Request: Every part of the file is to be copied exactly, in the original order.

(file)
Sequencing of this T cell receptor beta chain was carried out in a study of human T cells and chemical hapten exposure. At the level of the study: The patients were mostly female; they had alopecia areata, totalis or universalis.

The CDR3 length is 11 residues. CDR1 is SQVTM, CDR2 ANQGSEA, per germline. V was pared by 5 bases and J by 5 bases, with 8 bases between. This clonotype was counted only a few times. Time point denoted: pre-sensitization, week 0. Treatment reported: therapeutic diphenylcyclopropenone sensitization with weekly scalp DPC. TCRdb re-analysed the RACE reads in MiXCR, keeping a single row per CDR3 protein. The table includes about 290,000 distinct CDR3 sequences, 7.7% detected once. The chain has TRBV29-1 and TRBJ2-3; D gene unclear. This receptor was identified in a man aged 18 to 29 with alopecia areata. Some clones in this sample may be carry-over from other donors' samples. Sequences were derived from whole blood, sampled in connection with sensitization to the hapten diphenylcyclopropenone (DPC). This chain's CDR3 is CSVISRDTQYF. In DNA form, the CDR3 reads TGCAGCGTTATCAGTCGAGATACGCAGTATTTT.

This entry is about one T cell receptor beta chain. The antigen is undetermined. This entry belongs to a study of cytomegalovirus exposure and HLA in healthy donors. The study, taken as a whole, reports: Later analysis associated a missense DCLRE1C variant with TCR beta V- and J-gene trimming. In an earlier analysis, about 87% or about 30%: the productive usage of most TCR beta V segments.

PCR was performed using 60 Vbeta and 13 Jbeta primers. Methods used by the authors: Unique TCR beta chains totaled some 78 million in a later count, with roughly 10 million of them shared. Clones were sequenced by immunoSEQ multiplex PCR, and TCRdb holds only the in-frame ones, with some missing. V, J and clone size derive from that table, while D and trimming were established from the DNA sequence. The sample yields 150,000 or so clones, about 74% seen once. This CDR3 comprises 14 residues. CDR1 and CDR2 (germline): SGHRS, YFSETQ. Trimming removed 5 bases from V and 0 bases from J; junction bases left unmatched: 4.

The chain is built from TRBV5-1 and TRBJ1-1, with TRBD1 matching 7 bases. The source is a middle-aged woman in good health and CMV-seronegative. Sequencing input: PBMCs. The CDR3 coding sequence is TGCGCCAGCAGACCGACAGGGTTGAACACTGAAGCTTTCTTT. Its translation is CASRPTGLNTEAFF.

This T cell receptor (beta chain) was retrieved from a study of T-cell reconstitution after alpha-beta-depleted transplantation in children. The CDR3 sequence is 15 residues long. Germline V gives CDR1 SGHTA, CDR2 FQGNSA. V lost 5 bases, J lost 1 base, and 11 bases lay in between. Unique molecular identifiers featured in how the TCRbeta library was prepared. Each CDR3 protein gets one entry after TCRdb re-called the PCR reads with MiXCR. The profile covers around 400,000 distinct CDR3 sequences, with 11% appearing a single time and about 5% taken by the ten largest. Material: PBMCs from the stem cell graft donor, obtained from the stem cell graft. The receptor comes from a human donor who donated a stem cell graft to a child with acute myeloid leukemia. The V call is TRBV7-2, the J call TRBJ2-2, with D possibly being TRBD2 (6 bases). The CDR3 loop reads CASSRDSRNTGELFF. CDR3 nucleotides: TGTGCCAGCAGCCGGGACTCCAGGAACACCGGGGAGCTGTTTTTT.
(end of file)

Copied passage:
Sequencing of this T cell receptor beta chain was carried out in a study of human T cells and chemical hapten exposure. At the level of the study: The patients were mostly female; they had alopecia areata, totalis or universalis.

The CDR3 length is 11 residues. CDR1 is SQVTM, CDR2 ANQGSEA, per germline. V was pared by 5 bases and J by 5 bases, with 8 bases between. This clonotype was counted only a few times. Time point denoted: pre-sensitization, week 0. Treatment reported: therapeutic diphenylcyclopropenone sensitization with weekly scalp DPC. TCRdb re-analysed the RACE reads in MiXCR, keeping a single row per CDR3 protein. The table includes about 290,000 distinct CDR3 sequences, 7.7% detected once. The chain has TRBV29-1 and TRBJ2-3; D gene unclear. This receptor was identified in a man aged 18 to 29 with alopecia areata. Some clones in this sample may be carry-over from other donors' samples. Sequences were derived from whole blood, sampled in connection with sensitization to the hapten diphenylcyclopropenone (DPC). This chain's CDR3 is CSVISRDTQYF. In DNA form, the CDR3 reads TGCAGCGTTATCAGTCGAGATACGCAGTATTTT.

This entry is about one T cell receptor beta chain. The antigen is undetermined. This entry belongs to a study of cytomegalovirus exposure and HLA in healthy donors. The study, taken as a whole, reports: Later analysis associated a missense DCLRE1C variant with TCR beta V- and J-gene trimming. In an earlier analysis, about 87% or about 30%: the productive usage of most TCR beta V segments.

PCR was performed using 60 Vbeta and 13 Jbeta primers. Methods used by the authors: Unique TCR beta chains totaled some 78 million in a later count, with roughly 10 million of them shared. Clones were sequenced by immunoSEQ multiplex PCR, and TCRdb holds only the in-frame ones, with some missing. V, J and clone size derive from that table, while D and trimming were established from the DNA sequence. The sample yields 150,000 or so clones, about 74% seen once. This CDR3 comprises 14 residues. CDR1 and CDR2 (germline): SGHRS, YFSETQ. Trimming removed 5 bases from V and 0 bases from J; junction bases left unmatched: 4.

The chain is built from TRBV5-1 and TRBJ1-1, with TRBD1 matching 7 bases. The source is a middle-aged woman in good health and CMV-seronegative. Sequencing input: PBMCs. The CDR3 coding sequence is TGCGCCAGCAGACCGACAGGGTTGAACACTGAAGCTTTCTTT. Its translation is CASRPTGLNTEAFF.

This T cell receptor (beta chain) was retrieved from a study of T-cell reconstitution after alpha-beta-depleted transplantation in children. The CDR3 sequence is 15 residues long. Germline V gives CDR1 SGHTA, CDR2 FQGNSA. V lost 5 bases, J lost 1 base, and 11 bases lay in between. Unique molecular identifiers featured in how the TCRbeta library was prepared. Each CDR3 protein gets one entry after TCRdb re-called the PCR reads with MiXCR. The profile covers around 400,000 distinct CDR3 sequences, with 11% appearing a single time and about 5% taken by the ten largest. Material: PBMCs from the stem cell graft donor, obtained from the stem cell graft. The receptor comes from a human donor who donated a stem cell graft to a child with acute myeloid leukemia. The V call is TRBV7-2, the J call TRBJ2-2, with D possibly being TRBD2 (6 bases). The CDR3 loop reads CASSRDSRNTGELFF. CDR3 nucleotides: TGTGCCAGCAGCCGGGACTCCAGGAACACCGGGGAGCTGTTTTTT.